May 28

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Emotional hangover, part 2

Last week I wrote about feeling an emotional hangover from a major recognition and restructuring of my own reality.

The truth is that a week later, I’m still there.  I’m emotionally exhausted and still working things through in my mind and heart.  This isn’t an easy place for me to be in.

My last relationship was six months long (some of it was chronicled here on the Journal).  We’ve now been apart for almost six months.  There’s a part of my brain that is telling me that I should be over it by now.  But the other part of my brain knows that I’m still healing and grieving something much bigger and much deeper than just those six months.  I’m healing through a lifetime of beliefs and behaviors that no longer serve me.

On the post Desperately Seeking Dysfunction, Judy commented:

But how do you let go? My intellect is fine with that, but my emotions so far are having nothing to do with it! It’s been two months now & I am not getting better – I am still super attached & sad & grieving.

I’ve been sitting with her question for the last week, waiting for the response to fully form.  Here’s what I’ve come up with so far —

The letting go process doesn’t happen on a time table.  It happens in increments of the heart, and there is no way to predict how or when each increment will happen.

The most important part of the journey, though, is forgiveness.  In my case, I need to forgive myself for wanting him to give me what I needed to give myself.  I need to forgive myself for choosing someone who couldn’t meet me in a place of healing and forward movement.  I need to forgive myself for wanting someone else to heal my pain.  And I need to forgive him for not being the person I wanted him to be (which is ultimately about forgiving myself again.)

I think those (and probably other) forgivenesses are at the base of letting go.  And the forgiveness is entirely for my own sake…because as long as I hold on to the anger and sadness that I’m currently feeling, I can’t move forward.

Image found here.

About the author

Leah Carey

Leah Carey is the Chief Miracle Officer of The Miracle Journal, where she writes about the large and small miracles that happen in her life every day. She is a life coach, speaker, journalist, freelance writer, and lover of life. In all of those pursuits, she works with people to identify what’s already right in your life so you can build an even more joyful and fulfilling daily experience from that foundation. You can find her on Facebook, , Twitter, and YouTube.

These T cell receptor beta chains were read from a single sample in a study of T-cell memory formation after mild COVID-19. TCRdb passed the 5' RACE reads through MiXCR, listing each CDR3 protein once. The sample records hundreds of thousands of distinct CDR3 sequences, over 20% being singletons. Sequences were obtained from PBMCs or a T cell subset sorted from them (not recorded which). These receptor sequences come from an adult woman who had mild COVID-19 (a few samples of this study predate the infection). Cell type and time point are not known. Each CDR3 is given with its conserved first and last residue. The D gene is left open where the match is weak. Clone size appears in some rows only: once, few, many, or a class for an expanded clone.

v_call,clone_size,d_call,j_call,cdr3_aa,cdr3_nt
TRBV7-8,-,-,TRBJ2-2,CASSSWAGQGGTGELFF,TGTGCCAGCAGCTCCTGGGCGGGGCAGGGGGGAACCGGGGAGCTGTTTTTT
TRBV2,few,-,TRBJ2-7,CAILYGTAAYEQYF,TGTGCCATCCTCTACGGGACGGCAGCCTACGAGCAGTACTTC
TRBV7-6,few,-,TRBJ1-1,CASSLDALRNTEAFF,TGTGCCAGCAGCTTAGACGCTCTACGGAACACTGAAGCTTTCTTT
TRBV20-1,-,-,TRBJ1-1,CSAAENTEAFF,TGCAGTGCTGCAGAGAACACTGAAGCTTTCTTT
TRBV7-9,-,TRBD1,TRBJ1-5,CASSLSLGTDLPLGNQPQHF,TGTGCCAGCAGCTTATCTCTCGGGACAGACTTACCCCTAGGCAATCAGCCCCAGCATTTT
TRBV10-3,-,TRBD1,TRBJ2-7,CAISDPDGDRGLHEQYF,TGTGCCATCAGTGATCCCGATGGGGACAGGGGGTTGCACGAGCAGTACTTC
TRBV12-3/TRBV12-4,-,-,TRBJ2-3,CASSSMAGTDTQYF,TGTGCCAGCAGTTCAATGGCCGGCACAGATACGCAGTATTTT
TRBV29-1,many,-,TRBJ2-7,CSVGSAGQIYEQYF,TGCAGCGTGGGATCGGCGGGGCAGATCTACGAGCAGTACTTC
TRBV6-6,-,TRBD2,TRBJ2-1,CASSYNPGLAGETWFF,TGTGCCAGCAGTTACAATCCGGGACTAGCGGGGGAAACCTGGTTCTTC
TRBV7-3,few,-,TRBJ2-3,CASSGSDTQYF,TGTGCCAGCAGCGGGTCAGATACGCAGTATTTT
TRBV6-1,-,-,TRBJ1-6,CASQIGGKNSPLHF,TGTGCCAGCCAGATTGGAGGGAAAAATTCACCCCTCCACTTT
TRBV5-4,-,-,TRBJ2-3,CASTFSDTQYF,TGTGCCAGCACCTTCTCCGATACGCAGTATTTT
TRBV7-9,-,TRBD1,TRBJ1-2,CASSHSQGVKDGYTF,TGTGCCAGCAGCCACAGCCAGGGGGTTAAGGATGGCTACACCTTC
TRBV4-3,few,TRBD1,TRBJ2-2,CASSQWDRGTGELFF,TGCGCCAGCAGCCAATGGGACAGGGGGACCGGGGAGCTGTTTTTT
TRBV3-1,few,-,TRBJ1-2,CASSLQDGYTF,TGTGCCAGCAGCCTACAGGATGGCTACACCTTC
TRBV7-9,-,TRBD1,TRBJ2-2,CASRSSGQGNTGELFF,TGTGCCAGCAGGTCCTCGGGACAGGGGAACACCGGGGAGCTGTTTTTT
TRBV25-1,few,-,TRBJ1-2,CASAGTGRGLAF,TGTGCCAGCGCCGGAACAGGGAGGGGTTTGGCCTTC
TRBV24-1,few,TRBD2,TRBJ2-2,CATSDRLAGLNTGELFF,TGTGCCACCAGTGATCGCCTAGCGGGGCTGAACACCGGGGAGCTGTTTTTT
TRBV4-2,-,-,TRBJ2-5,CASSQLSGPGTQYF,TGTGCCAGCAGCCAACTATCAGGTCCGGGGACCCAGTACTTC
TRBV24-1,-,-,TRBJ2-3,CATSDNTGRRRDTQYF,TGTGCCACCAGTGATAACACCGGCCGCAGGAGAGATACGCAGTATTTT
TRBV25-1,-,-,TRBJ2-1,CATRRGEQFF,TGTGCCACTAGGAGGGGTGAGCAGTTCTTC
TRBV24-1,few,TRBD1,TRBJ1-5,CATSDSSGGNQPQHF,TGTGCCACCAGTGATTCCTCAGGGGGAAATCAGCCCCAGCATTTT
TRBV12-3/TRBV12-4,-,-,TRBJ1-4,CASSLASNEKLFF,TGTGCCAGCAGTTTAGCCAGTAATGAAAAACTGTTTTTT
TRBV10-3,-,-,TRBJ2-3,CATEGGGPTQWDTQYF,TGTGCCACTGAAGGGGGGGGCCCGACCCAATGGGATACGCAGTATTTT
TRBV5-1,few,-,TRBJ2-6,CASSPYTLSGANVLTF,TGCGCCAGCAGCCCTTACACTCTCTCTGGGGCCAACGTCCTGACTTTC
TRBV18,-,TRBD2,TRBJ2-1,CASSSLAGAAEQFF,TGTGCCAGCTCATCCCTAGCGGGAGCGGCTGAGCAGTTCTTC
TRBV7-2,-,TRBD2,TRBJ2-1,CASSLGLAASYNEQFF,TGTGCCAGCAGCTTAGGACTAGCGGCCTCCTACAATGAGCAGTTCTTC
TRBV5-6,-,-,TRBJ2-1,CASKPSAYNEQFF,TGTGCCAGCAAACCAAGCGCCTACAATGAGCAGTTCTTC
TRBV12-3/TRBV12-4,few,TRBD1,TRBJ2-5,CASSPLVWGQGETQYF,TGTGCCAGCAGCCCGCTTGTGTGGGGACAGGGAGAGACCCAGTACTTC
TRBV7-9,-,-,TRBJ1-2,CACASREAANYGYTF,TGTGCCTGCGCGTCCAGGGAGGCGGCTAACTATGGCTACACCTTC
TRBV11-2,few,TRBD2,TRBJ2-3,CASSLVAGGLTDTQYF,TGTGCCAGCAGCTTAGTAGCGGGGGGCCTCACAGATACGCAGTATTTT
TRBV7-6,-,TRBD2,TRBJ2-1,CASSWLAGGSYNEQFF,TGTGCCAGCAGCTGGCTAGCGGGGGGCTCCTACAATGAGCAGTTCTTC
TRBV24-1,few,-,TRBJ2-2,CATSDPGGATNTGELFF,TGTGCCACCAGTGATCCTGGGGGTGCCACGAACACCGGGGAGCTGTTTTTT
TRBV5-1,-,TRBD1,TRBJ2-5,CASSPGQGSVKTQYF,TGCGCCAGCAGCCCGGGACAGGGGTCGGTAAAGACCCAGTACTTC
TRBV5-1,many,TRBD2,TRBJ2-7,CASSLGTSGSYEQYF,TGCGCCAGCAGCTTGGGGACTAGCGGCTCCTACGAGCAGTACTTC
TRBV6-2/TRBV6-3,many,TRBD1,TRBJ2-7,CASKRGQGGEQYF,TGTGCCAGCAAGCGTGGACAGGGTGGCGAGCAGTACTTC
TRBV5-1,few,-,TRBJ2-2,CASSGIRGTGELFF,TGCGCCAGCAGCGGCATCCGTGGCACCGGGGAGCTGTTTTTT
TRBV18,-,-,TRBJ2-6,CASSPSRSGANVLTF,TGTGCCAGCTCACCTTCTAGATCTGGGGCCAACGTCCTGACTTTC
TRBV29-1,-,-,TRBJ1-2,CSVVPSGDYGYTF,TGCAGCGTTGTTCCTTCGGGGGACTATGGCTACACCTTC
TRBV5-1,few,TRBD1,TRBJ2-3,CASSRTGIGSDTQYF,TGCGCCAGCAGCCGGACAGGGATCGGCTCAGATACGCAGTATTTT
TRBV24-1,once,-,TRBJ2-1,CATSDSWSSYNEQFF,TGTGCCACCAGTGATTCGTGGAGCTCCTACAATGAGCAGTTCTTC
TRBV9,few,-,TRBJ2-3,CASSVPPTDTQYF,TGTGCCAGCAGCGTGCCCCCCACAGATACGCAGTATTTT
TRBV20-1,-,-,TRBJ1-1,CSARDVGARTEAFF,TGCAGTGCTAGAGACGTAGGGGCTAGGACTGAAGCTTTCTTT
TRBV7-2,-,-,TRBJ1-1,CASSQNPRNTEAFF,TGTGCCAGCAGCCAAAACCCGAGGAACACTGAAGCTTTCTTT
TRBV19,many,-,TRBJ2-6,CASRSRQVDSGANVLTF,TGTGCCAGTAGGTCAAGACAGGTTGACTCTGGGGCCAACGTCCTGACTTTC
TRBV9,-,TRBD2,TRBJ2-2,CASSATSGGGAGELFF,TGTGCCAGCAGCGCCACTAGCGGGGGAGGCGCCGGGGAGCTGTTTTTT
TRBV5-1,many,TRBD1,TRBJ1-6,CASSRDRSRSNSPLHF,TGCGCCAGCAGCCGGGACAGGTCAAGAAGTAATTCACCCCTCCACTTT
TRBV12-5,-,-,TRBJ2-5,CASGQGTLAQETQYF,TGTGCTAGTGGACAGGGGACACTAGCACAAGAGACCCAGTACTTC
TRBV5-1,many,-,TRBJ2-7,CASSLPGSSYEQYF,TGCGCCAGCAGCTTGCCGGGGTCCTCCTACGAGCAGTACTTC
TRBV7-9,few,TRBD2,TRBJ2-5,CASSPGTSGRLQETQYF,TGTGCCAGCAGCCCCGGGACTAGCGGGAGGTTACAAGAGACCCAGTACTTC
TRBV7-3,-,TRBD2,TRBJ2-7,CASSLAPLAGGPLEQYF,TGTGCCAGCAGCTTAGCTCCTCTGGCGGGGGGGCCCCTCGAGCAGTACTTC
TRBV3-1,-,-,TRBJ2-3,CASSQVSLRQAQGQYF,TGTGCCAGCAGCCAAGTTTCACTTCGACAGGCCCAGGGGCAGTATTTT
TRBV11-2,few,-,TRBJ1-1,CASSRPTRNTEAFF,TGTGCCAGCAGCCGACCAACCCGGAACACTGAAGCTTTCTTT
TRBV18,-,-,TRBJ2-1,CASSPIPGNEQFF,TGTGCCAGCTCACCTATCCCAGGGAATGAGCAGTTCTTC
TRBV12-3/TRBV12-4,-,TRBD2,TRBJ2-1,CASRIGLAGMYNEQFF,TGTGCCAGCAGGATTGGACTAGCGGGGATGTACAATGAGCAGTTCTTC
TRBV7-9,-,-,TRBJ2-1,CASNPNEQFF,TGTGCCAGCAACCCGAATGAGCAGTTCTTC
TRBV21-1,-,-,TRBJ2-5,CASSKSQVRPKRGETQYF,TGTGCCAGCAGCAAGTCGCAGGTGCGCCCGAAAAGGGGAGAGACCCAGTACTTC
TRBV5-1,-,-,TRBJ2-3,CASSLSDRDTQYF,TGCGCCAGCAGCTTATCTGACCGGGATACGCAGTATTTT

Permanent link to this article: https://www.leahcarey.com/themiraclejournal/2012/05/28/emotional-hangover-part-2/


  1. Judy

    I just came home from rehearsing with the band I’m in. I am starting to think that singing helps me to let go! I feel so high after singing that it’s hard to think about anything I’m missing.

    But seriously, I don’t think I’m hanging on to anything I need to forgive. I think I feel like we both did our best. I’m just sad & missing my super handsome, cuddly, fun best friend.

    I dunno. Time… Definitely cultivating quality friendships is helping. I know forgiveness is essential, but I think I’m in a different place. Maybe I am just too focused on loss – what I’ve lost, what I’m missing. I will try to focus on what I’ve gained & the new possibilities.

    With love,

  2. Denise Wolf

    Fighting the stream with the “should be’s” of life tends to be futile in my experience. It is what it is and it will take the time that it takes. Our rushing to escape the pain, I would be an escape artist if this were magic, does not allow the insight you have shared and the truth for you. I think it can be different for all of us. I do think one consistent truth is that pain is a teacher if we let it be and if we do the work our hearts will catch up with our heads or vice versa.
    The wounds can be very raw along the way.

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